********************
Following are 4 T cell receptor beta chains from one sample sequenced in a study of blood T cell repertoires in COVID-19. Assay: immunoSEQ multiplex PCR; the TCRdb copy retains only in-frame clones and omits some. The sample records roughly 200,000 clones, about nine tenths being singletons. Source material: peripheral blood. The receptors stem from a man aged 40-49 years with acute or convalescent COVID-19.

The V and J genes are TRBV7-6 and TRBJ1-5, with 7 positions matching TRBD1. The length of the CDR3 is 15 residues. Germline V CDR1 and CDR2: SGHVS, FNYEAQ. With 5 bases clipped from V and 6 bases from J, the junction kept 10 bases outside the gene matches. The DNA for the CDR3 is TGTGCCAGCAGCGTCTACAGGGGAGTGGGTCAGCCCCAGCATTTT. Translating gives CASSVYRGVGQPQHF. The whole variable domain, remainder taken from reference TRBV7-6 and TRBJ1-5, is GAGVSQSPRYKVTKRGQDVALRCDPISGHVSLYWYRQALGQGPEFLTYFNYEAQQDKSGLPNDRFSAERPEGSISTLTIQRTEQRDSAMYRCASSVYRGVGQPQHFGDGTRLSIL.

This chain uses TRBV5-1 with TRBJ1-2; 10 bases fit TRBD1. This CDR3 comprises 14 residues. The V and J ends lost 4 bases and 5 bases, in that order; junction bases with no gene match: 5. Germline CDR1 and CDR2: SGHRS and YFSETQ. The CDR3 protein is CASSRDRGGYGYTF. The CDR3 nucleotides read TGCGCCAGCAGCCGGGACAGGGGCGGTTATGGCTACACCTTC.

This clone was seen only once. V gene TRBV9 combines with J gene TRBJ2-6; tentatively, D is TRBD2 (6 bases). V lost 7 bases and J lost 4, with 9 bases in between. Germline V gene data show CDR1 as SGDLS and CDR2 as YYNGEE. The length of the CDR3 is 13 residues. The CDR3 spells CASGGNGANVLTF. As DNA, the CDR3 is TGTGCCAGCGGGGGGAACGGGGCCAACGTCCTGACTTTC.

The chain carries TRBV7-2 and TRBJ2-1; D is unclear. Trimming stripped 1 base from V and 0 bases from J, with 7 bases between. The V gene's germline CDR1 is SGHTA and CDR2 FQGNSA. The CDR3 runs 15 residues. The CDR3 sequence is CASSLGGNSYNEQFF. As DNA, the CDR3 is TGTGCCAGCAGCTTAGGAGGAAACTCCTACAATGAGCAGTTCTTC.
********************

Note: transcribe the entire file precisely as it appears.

Following are 4 T cell receptor beta chains from one sample sequenced in a study of blood T cell repertoires in COVID-19. Assay: immunoSEQ multiplex PCR; the TCRdb copy retains only in-frame clones and omits some. The sample records roughly 200,000 clones, about nine tenths being singletons. Source material: peripheral blood. The receptors stem from a man aged 40-49 years with acute or convalescent COVID-19.

The V and J genes are TRBV7-6 and TRBJ1-5, with 7 positions matching TRBD1. The length of the CDR3 is 15 residues. Germline V CDR1 and CDR2: SGHVS, FNYEAQ. With 5 bases clipped from V and 6 bases from J, the junction kept 10 bases outside the gene matches. The DNA for the CDR3 is TGTGCCAGCAGCGTCTACAGGGGAGTGGGTCAGCCCCAGCATTTT. Translating gives CASSVYRGVGQPQHF. The whole variable domain, remainder taken from reference TRBV7-6 and TRBJ1-5, is GAGVSQSPRYKVTKRGQDVALRCDPISGHVSLYWYRQALGQGPEFLTYFNYEAQQDKSGLPNDRFSAERPEGSISTLTIQRTEQRDSAMYRCASSVYRGVGQPQHFGDGTRLSIL.

This chain uses TRBV5-1 with TRBJ1-2; 10 bases fit TRBD1. This CDR3 comprises 14 residues. The V and J ends lost 4 bases and 5 bases, in that order; junction bases with no gene match: 5. Germline CDR1 and CDR2: SGHRS and YFSETQ. The CDR3 protein is CASSRDRGGYGYTF. The CDR3 nucleotides read TGCGCCAGCAGCCGGGACAGGGGCGGTTATGGCTACACCTTC.

This clone was seen only once. V gene TRBV9 combines with J gene TRBJ2-6; tentatively, D is TRBD2 (6 bases). V lost 7 bases and J lost 4, with 9 bases in between. Germline V gene data show CDR1 as SGDLS and CDR2 as YYNGEE. The length of the CDR3 is 13 residues. The CDR3 spells CASGGNGANVLTF. As DNA, the CDR3 is TGTGCCAGCGGGGGGAACGGGGCCAACGTCCTGACTTTC.

The chain carries TRBV7-2 and TRBJ2-1; D is unclear. Trimming stripped 1 base from V and 0 bases from J, with 7 bases between. The V gene's germline CDR1 is SGHTA and CDR2 FQGNSA. The CDR3 runs 15 residues. The CDR3 sequence is CASSLGGNSYNEQFF. As DNA, the CDR3 is TGTGCCAGCAGCTTAGGAGGAAACTCCTACAATGAGCAGTTCTTC.